Until World War II started in 1939, such groups labored without success. In 1940, however, Japan demanded and received the right to place Vietnam under military occupation, restricting the local French administration to figurehead authority. Seizing the opportunity, the Communists organized the broad Vietminh Front and prepared to launch an uprising at the war's end. The Vietminh (short for Viet Nam Doc Lap Dong Minh, or League for the Independence of Vietnam) emphasized moderate reform and national independence rather than specifically Communist aims. When the Japanese surrendered to the Allies in August 1945, Vietminh forces arose throughout Vietnam and declared the establishment of an independent republic in Hanoi.
The French, however, were unwilling to concede independence and in October drove the Vietminh and other nationalist groups out of the south. For more than a year the French and the Vietminh sought a negotiated solution, but the talks, held in France, failed to resolve differences, and war broke out in December 1946.
The Expulsion of the French
The conflict lasted for nearly eight years. The Vietminh retreated into the hills to build up their forces while the French formed a rival Vietnamese government under Emperor Bao Dai, the last ruler of the Nguyen dynasty, in populated areas along the coast. Vietminh forces lacked the strength to defeat the French and generally restricted their activities to guerrilla warfare. In 1953-1954 the French fortified a base at Dien Bien Phu. After months of siege and heavy casualties, the Vietminh overran the fortress in a decisive battle. As a consequence, the French government could no longer resist pressure from a war-weary populace at home and in June 1954 agreed to negotiations to end the war. At a conference held in Geneva the two sides accepted an interim compromise to end the war. They divided the country at the 17th parallel, with the Vietminh in the North and the French and their Vietnamese supporters in the South. To avoid permanent partition, a political protocol was drawn up, calling for national electi ons to reunify the country two years after the signing of the treaty.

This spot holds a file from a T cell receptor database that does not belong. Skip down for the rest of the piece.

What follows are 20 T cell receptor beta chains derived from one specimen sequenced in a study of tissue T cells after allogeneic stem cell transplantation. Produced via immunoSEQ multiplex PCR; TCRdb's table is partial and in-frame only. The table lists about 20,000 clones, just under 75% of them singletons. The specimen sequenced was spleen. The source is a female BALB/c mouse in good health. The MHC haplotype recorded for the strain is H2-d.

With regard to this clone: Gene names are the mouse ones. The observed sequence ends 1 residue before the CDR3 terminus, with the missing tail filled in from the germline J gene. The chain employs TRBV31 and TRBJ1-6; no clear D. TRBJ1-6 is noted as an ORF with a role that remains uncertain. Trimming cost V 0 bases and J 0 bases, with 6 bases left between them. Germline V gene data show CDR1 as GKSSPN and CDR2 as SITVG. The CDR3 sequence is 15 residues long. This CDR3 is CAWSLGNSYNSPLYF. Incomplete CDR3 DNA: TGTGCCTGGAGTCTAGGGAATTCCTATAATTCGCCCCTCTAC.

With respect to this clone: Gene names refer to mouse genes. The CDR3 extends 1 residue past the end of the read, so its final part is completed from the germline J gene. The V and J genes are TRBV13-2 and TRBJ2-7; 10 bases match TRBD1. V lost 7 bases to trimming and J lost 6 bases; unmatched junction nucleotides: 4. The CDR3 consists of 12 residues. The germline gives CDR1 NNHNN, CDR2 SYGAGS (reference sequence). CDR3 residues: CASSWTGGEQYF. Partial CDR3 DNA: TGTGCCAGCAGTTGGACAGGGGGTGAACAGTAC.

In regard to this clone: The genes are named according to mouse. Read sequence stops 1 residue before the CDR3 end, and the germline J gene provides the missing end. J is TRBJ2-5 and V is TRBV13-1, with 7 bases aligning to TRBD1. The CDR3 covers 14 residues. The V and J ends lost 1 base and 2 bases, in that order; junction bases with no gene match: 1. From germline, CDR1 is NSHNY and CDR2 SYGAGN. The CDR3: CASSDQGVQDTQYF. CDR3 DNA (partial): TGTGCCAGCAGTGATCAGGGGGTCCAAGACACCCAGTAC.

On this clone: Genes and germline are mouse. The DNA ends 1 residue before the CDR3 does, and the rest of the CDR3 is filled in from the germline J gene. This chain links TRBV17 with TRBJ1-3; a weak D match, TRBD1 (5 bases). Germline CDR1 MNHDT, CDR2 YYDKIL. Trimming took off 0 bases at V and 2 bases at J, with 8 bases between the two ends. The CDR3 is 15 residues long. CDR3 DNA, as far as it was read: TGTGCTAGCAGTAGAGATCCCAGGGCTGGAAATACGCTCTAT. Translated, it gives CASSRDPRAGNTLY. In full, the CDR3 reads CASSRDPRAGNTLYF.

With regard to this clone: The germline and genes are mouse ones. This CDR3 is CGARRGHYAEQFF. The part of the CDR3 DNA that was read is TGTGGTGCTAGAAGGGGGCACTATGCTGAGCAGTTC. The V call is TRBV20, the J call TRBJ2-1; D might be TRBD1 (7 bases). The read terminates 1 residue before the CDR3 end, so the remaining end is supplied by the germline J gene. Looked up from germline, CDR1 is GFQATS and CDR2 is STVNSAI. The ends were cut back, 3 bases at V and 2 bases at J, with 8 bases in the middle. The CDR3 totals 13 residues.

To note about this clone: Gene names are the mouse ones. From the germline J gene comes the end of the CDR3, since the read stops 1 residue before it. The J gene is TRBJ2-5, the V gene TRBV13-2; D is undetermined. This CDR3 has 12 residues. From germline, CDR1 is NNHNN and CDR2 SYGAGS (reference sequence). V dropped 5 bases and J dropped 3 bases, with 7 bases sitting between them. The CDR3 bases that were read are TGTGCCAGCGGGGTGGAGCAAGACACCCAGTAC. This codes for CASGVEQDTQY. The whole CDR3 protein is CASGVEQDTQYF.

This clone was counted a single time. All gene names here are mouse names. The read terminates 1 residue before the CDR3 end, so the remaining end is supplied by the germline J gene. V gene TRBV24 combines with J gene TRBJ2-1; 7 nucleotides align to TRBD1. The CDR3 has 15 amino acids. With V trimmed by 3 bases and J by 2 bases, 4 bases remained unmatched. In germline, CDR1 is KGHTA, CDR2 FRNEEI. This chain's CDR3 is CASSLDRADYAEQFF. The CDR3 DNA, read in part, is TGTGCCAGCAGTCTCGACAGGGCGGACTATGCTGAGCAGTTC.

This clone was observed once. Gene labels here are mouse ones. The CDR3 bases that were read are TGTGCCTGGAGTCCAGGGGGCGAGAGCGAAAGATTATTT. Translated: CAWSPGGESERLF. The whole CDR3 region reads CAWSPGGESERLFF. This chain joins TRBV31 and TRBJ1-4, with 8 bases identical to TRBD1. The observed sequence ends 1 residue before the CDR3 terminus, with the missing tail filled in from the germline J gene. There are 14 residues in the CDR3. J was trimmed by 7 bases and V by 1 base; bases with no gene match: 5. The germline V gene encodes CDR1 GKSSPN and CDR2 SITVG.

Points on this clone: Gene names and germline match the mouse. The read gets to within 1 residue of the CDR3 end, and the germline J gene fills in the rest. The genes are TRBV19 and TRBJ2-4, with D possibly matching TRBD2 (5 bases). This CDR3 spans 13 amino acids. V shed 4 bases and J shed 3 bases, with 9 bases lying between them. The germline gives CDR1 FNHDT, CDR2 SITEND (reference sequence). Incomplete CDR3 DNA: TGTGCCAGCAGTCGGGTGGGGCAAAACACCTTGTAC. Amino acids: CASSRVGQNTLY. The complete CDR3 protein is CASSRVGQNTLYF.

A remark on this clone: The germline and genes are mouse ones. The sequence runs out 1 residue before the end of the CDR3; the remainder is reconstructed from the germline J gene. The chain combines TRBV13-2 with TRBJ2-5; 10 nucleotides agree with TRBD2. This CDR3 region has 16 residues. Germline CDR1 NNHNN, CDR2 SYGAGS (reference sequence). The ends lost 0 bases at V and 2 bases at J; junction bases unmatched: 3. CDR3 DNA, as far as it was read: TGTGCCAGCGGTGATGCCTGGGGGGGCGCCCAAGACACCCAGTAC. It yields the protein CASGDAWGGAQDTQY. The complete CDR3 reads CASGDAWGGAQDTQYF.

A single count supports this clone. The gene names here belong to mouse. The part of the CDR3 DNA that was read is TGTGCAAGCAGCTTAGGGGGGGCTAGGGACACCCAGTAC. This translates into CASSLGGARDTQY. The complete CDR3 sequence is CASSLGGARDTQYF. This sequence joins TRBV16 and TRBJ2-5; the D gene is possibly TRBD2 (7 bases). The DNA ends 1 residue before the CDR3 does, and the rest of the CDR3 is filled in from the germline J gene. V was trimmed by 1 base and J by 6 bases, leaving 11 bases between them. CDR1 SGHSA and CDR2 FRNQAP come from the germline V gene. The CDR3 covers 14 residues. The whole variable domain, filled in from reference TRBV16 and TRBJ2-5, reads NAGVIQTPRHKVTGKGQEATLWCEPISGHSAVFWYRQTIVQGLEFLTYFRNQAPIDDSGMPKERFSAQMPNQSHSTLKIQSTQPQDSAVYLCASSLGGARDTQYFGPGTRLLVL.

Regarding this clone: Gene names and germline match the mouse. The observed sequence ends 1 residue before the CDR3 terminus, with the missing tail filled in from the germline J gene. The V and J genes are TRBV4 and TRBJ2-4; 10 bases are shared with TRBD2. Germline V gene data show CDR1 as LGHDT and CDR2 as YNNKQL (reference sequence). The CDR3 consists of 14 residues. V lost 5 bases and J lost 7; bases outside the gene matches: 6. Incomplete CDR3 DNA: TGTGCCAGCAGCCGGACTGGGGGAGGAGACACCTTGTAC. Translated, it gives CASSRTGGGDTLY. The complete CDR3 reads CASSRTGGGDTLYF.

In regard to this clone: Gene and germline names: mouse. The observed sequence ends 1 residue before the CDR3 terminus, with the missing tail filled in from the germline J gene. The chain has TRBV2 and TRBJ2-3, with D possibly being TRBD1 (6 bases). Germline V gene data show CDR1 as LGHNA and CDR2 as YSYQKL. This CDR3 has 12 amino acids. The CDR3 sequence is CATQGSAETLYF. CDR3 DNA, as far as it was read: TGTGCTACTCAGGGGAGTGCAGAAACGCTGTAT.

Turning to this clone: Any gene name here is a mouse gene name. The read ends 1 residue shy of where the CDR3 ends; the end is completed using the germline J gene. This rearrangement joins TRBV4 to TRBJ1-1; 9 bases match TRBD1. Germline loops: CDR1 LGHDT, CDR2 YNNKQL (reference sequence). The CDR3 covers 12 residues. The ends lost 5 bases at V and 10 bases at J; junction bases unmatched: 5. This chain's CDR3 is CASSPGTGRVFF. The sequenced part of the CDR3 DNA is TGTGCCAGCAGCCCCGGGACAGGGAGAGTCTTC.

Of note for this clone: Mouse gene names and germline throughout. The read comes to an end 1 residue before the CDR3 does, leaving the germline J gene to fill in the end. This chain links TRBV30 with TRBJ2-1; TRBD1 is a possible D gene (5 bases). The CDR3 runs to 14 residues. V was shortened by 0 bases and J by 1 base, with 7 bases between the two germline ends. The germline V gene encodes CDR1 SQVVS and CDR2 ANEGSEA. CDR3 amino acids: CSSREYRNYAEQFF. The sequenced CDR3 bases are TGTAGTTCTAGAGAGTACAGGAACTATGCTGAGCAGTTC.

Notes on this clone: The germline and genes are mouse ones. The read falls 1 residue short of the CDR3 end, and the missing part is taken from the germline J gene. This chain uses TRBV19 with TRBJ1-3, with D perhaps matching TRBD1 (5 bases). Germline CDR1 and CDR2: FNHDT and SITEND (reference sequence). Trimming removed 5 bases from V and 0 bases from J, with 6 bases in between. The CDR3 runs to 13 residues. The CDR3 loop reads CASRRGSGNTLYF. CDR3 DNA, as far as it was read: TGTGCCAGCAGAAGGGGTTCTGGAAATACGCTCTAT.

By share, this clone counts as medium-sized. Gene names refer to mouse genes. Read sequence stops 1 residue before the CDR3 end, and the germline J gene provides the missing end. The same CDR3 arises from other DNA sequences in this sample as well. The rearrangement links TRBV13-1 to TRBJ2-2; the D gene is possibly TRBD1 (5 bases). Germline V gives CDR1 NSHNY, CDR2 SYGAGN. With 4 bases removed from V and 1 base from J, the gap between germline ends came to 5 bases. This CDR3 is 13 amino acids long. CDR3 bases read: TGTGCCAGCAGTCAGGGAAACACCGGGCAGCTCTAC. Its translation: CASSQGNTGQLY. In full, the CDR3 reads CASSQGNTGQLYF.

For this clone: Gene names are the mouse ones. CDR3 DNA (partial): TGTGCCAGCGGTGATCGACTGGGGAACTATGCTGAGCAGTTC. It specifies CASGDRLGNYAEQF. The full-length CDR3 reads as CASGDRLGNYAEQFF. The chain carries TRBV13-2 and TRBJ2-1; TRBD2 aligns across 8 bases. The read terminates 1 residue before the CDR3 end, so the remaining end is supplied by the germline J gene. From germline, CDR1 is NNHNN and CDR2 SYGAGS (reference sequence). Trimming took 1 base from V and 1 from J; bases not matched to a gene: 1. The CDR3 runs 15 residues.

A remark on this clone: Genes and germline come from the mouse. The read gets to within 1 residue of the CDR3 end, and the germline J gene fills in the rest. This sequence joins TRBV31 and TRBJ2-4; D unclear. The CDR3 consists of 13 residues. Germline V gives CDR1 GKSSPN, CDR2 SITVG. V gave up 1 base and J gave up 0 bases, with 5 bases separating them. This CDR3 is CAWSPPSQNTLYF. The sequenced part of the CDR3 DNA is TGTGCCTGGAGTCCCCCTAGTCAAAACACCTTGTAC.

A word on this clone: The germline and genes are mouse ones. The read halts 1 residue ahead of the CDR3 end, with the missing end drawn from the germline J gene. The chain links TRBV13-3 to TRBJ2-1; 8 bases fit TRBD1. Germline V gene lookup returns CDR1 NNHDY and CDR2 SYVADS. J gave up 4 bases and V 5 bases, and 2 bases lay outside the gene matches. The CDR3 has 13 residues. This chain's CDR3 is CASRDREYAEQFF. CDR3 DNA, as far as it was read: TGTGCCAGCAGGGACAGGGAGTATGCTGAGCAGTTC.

After Geneva, the Viet minh in Hanoi refrained from armed struggle and began to build a Communist society. In the southern capital, Saigon, Bao Dai soon gave way to a new regime under the staunch anti-Communist president Ngo Dinh Diem. With diplomatic support from the United States, Diem refused to hold elections and attempted to destroy Communist influence in the South. By 1959, however, Diem was in trouble. His unwillingness to tolerate domestic opposition, his alleged favoritism of fellow Roman Catholics, and the failure of his social and economic programs seriously alienated key groups in the populace and led to rising unrest. The Communists decided it was time to resume their revolutionary war.
The Vietnam War
In the fall of 1963, Diem was overthrown and killed in a coup launched by his own generals. In the political confusion that followed, the security situation in South Vietnam continued to deteriorate, putting the Communists within reach of victory. In early 1965, to prevent the total collapse of the Saigon regime, U.S. President Lyndon Johnson approved regular intensive bombing of North Vietnam and the dispatch of U.S. combat troops into the South.
The U.S. intervention caused severe problems for the Communists on the battlefield and compelled them to send regular units of the North Vietnamese army into the South. It did not persuade them to abandon the struggle, however, and in 1968, after the bloody Tet offensive shook the new Saigon regime of President Nguyen Van Thieu to its foundations, the Johnson administration decided to pursue a negotiated settlement. Ho Chi Minh died in 1969 and was succeeded by another leader of the revolution, Le Duan. The new U.S. president, Richard Nixon, continued Johnson's policy while gradually withdrawing U.S. troops. In January 1973 the war temporarily came to an end with the signing of a peace agreement in Paris. The settlement provided for the total removal of remaining U.S. troops, while Hanoi tacitly agreed to accept the Thieu regime in preparation for new national elections. The agreement soon fell apart, however, and in early 1975 the Communists launched a military offensive. In six weeks, the resistance of the Thieu regime collapsed, and on April 30 the Communists seized power in Saigon.
The Socialist Republic of Vietnam
In 1976 the South was reunited with the North in a new Socialist Republic of Vietnam. The conclusion of the war, however, did not end the violence. Border tension with the Communist government in Cambodia escalated rapidly after the fall of Saigon, and in early 1979 the Vietnamese invaded Cambodia and installed a pro-Vietnamese government. A few weeks later, Vietnam was itself attacked by its Communist neighbor and erstwhile benefactor, China. In the mid-1980s, about 140,000 Vietnamese troops were stationed in Cambodia and another 50,000 troops in Laos. Vietnam substantially reduced its forces in Laos during 1988 and withdrew virtually all its troops from Cambodia by September 1989.
Within Vietnam, postwar economic and social problems were severe, and reconstruction proceeded slowly. Efforts to collectivize agriculture and nationalize business aroused hostility in the south. Disappointing harvests and the absorption of resources by the military further retarded Vietnam's recovery. In the early 1990s, the government encouraged foreign investment and sought to improve relations with the United States.